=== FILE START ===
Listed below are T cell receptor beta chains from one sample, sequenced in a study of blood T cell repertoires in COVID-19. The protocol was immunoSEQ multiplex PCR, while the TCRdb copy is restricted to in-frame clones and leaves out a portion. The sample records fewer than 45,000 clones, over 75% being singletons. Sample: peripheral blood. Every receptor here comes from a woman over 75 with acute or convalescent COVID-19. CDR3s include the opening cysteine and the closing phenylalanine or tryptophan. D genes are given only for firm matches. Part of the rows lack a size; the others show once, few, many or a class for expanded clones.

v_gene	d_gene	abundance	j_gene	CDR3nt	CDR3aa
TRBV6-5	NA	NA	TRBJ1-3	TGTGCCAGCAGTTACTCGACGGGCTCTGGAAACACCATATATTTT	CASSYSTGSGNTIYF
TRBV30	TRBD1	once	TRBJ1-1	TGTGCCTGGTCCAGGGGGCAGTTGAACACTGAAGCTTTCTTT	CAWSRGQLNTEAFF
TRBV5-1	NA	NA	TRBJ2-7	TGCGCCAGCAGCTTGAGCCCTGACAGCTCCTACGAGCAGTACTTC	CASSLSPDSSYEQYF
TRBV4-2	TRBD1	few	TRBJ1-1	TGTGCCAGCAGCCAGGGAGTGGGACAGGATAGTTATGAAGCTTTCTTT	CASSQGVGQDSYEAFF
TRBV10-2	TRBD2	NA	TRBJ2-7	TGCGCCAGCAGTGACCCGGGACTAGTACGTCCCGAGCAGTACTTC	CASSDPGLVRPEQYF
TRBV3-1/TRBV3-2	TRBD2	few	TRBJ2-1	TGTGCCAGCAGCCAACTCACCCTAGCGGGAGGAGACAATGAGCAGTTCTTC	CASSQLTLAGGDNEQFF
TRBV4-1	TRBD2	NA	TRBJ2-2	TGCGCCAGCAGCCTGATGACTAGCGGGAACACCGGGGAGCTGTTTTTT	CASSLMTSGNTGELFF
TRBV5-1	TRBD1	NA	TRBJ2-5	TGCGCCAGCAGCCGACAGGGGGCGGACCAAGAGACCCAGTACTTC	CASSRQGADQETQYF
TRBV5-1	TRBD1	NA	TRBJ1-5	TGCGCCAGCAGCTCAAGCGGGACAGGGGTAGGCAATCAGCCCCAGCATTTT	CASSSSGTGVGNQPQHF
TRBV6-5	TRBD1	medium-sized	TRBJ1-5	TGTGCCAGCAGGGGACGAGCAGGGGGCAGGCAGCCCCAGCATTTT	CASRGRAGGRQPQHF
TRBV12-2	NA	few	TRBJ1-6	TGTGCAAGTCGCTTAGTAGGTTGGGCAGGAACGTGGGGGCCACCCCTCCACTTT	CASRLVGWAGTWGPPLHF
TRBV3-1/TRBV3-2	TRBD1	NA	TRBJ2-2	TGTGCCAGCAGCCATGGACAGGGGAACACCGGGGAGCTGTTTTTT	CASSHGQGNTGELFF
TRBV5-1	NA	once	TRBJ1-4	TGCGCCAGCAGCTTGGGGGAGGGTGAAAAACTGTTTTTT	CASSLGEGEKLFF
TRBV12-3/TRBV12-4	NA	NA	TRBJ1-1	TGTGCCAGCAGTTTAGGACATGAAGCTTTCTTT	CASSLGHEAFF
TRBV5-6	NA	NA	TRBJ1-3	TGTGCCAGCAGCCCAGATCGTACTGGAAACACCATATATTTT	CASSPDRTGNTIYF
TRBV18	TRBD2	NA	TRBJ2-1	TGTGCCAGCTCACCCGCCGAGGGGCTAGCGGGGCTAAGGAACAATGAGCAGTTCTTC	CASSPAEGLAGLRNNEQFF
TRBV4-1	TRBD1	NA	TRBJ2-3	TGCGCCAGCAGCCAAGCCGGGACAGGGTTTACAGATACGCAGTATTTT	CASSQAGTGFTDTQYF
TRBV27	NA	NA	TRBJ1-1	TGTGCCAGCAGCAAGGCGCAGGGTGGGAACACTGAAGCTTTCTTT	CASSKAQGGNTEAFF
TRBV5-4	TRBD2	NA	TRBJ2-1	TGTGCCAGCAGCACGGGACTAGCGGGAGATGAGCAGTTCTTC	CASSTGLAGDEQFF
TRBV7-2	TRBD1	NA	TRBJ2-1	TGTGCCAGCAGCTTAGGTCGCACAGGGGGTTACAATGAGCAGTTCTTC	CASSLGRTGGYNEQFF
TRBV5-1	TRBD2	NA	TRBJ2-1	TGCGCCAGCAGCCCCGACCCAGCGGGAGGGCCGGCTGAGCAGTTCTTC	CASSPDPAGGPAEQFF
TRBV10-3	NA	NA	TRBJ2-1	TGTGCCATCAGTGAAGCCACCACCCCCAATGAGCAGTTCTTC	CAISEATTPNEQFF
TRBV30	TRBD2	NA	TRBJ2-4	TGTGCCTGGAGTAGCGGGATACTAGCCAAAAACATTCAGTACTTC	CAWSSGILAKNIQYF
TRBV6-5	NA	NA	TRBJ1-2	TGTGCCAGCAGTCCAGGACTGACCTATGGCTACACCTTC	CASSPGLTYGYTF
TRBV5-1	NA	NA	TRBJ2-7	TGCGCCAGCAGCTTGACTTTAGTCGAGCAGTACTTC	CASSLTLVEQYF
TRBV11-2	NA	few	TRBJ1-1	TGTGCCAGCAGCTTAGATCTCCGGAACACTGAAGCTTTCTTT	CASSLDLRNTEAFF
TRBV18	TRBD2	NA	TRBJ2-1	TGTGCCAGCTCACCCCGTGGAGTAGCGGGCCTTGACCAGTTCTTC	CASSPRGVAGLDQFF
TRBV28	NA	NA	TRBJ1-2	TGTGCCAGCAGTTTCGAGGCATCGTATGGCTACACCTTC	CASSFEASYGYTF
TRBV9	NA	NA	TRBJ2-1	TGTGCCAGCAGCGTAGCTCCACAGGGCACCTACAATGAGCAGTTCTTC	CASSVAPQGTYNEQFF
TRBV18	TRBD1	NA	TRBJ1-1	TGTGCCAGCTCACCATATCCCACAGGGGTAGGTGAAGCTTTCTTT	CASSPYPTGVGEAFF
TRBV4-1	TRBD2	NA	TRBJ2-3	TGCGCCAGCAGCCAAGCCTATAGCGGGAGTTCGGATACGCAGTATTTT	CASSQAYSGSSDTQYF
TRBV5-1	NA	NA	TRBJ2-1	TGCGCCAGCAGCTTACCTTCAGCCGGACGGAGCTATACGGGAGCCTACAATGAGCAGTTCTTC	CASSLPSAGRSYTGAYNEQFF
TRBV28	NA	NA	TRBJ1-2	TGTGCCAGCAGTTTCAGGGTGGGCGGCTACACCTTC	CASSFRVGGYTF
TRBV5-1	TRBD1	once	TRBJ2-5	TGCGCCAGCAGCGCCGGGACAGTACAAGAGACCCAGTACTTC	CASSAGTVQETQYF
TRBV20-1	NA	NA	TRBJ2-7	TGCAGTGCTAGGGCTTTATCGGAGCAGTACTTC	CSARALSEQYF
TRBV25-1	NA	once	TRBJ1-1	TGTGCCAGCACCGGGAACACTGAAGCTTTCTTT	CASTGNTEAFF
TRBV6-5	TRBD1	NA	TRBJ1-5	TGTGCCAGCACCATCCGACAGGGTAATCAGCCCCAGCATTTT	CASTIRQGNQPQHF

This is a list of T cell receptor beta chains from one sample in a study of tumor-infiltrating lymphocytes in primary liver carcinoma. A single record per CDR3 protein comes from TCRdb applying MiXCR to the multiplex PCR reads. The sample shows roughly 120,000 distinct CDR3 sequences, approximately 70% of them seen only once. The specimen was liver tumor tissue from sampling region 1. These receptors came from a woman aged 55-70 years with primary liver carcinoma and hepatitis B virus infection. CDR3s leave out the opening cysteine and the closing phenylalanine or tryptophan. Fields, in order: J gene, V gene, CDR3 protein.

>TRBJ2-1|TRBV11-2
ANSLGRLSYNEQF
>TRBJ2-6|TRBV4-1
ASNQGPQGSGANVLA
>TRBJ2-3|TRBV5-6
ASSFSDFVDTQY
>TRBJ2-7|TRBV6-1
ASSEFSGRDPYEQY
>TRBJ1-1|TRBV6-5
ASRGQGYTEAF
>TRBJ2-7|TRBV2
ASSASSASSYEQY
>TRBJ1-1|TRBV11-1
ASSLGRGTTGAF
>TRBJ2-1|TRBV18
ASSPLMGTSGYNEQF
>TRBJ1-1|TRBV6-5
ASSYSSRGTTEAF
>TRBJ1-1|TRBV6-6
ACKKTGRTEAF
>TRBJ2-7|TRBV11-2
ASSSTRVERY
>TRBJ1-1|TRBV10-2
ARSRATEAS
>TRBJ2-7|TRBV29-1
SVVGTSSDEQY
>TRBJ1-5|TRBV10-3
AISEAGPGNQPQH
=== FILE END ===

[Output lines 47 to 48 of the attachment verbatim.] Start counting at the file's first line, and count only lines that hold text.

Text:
>TRBJ2-7|TRBV6-1
ASSEFSGRDPYEQY